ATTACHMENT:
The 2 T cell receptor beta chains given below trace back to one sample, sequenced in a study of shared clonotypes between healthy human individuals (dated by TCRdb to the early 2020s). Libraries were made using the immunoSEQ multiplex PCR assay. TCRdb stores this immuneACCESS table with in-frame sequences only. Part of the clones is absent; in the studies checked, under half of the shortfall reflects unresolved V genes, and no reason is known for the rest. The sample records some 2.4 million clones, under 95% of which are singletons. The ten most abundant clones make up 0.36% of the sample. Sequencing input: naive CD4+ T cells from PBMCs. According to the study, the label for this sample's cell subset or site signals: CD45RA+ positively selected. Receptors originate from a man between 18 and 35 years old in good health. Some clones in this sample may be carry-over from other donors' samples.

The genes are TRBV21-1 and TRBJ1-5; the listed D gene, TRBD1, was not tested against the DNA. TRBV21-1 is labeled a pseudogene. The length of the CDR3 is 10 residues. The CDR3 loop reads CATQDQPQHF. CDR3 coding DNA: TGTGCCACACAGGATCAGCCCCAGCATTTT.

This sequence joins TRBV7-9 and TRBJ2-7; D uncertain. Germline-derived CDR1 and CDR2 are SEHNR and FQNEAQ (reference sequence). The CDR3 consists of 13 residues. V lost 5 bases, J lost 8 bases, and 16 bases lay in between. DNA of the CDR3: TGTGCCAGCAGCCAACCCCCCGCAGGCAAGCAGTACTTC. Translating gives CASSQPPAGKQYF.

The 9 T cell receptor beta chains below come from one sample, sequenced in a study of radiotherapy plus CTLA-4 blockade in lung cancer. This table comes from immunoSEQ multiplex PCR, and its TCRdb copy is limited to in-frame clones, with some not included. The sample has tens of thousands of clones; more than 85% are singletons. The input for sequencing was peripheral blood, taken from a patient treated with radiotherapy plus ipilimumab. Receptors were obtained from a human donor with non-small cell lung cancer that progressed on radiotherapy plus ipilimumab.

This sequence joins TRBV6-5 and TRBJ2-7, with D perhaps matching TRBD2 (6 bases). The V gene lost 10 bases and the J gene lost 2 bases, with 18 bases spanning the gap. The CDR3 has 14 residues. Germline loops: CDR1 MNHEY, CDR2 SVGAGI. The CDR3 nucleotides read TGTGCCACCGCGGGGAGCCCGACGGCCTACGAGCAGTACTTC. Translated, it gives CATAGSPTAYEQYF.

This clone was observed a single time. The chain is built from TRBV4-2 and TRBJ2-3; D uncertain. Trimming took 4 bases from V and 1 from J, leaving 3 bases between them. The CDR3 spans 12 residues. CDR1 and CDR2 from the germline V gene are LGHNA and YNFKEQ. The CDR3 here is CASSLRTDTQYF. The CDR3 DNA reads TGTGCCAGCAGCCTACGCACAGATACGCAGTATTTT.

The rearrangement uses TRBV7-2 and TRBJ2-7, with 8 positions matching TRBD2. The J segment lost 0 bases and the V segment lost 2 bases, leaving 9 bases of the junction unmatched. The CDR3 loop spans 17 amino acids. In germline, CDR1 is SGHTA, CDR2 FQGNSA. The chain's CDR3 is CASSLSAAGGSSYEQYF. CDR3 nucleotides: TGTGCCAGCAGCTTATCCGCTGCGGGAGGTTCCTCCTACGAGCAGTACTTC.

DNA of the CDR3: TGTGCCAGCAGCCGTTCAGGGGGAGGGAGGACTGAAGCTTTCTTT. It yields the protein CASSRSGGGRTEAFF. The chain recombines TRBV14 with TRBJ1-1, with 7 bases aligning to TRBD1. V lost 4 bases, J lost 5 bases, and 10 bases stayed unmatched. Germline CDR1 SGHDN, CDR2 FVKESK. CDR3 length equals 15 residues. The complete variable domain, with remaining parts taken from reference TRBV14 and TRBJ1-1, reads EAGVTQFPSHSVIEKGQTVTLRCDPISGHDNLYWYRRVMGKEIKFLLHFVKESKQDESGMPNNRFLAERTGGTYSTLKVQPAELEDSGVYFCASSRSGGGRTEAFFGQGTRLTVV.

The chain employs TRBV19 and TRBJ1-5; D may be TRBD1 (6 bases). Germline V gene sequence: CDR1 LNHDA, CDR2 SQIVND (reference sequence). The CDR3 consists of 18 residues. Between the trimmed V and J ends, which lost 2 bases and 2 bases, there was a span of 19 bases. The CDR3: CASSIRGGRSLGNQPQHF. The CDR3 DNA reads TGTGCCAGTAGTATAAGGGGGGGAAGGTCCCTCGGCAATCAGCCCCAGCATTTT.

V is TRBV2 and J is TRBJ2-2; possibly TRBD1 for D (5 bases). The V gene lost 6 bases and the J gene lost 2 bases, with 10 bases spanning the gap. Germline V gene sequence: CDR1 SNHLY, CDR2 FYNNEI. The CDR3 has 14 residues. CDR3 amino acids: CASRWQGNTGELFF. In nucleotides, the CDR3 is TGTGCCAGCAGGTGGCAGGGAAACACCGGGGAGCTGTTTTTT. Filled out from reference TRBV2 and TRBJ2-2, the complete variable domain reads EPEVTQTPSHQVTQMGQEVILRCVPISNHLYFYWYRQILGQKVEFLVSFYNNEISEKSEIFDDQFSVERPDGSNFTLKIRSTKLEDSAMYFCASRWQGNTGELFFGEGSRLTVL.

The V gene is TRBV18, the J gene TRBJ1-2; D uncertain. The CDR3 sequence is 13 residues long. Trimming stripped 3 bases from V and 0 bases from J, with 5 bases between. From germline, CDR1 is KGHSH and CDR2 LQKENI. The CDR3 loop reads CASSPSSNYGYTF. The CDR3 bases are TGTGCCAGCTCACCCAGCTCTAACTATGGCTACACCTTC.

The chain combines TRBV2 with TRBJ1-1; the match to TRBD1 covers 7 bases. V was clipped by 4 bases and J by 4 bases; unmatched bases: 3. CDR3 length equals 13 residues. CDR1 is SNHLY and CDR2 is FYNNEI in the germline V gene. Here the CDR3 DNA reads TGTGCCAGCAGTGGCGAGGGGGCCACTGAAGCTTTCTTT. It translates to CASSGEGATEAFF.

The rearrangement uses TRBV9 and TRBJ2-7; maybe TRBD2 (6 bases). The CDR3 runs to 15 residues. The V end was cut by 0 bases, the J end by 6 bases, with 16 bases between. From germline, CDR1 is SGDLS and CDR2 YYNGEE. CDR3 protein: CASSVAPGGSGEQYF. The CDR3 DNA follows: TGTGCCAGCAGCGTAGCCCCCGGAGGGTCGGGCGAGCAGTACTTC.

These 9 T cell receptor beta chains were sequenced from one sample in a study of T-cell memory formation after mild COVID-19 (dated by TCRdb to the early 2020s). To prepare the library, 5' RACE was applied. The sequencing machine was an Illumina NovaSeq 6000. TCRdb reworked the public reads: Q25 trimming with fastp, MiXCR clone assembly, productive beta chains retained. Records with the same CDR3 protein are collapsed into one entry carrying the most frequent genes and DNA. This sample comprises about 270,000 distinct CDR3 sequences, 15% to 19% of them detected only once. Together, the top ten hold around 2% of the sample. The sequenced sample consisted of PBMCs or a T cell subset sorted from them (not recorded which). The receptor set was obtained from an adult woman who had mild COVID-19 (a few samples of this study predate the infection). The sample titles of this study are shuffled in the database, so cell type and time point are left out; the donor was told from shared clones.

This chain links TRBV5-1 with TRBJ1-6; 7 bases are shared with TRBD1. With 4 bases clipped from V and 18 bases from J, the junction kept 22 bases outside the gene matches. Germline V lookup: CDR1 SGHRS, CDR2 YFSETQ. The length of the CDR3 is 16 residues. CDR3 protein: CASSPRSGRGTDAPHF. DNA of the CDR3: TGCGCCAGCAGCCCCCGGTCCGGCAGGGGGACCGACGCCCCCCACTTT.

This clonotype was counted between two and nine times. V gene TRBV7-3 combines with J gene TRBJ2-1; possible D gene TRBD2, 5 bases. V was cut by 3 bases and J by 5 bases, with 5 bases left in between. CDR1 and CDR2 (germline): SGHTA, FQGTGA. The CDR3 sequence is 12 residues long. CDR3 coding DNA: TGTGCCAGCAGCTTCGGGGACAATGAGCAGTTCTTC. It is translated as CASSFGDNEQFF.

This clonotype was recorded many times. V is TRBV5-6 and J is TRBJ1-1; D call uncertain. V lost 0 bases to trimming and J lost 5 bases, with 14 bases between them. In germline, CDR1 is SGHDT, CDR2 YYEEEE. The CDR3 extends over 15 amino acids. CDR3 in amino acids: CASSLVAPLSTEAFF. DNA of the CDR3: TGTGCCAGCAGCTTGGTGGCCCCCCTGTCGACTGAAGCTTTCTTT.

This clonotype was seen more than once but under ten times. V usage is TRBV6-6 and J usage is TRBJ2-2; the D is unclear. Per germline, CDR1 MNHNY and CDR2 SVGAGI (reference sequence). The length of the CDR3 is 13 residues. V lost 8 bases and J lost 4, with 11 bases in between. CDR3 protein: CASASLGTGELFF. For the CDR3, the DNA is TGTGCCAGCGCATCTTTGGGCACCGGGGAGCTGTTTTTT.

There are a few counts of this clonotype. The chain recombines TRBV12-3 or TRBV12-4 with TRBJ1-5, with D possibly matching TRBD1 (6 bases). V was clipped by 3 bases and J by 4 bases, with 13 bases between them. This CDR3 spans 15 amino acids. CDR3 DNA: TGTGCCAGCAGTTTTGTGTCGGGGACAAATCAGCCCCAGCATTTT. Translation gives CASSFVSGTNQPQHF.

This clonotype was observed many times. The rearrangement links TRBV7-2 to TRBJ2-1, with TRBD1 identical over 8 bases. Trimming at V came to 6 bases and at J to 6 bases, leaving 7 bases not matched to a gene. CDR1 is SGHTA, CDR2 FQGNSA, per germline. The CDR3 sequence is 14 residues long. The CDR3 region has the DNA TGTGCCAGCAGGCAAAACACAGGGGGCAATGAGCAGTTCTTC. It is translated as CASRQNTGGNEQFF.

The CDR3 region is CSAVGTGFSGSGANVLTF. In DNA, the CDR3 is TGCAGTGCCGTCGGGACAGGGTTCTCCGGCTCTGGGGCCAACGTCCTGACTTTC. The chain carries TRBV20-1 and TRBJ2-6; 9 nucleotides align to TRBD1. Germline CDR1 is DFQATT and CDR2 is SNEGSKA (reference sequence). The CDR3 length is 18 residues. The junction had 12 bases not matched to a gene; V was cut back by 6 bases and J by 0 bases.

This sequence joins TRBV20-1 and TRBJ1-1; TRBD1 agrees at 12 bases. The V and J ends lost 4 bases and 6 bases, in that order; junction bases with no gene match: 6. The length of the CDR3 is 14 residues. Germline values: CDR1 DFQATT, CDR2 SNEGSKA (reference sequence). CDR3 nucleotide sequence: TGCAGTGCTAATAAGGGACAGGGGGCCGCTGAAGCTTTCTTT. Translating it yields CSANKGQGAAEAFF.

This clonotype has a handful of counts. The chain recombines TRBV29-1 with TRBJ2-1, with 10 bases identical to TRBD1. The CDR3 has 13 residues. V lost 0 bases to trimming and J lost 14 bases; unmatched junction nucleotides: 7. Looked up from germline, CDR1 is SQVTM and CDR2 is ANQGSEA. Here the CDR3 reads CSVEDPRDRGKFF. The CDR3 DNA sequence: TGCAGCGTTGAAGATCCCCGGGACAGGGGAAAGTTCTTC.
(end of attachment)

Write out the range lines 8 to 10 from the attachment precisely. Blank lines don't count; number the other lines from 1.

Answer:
DNA of the CDR3: TGTGCCAGCAGCCGTTCAGGGGGAGGGAGGACTGAAGCTTTCTTT. It yields the protein CASSRSGGGRTEAFF. The chain recombines TRBV14 with TRBJ1-1, with 7 bases aligning to TRBD1. V lost 4 bases, J lost 5 bases, and 10 bases stayed unmatched. Germline CDR1 SGHDN, CDR2 FVKESK. CDR3 length equals 15 residues. The complete variable domain, with remaining parts taken from reference TRBV14 and TRBJ1-1, reads EAGVTQFPSHSVIEKGQTVTLRCDPISGHDNLYWYRRVMGKEIKFLLHFVKESKQDESGMPNNRFLAERTGGTYSTLKVQPAELEDSGVYFCASSRSGGGRTEAFFGQGTRLTVV.

The chain employs TRBV19 and TRBJ1-5; D may be TRBD1 (6 bases). Germline V gene sequence: CDR1 LNHDA, CDR2 SQIVND (reference sequence). The CDR3 consists of 18 residues. Between the trimmed V and J ends, which lost 2 bases and 2 bases, there was a span of 19 bases. The CDR3: CASSIRGGRSLGNQPQHF. The CDR3 DNA reads TGTGCCAGTAGTATAAGGGGGGGAAGGTCCCTCGGCAATCAGCCCCAGCATTTT.

V is TRBV2 and J is TRBJ2-2; possibly TRBD1 for D (5 bases). The V gene lost 6 bases and the J gene lost 2 bases, with 10 bases spanning the gap. Germline V gene sequence: CDR1 SNHLY, CDR2 FYNNEI. The CDR3 has 14 residues. CDR3 amino acids: CASRWQGNTGELFF. In nucleotides, the CDR3 is TGTGCCAGCAGGTGGCAGGGAAACACCGGGGAGCTGTTTTTT. Filled out from reference TRBV2 and TRBJ2-2, the complete variable domain reads EPEVTQTPSHQVTQMGQEVILRCVPISNHLYFYWYRQILGQKVEFLVSFYNNEISEKSEIFDDQFSVERPDGSNFTLKIRSTKLEDSAMYFCASRWQGNTGELFFGEGSRLTVL.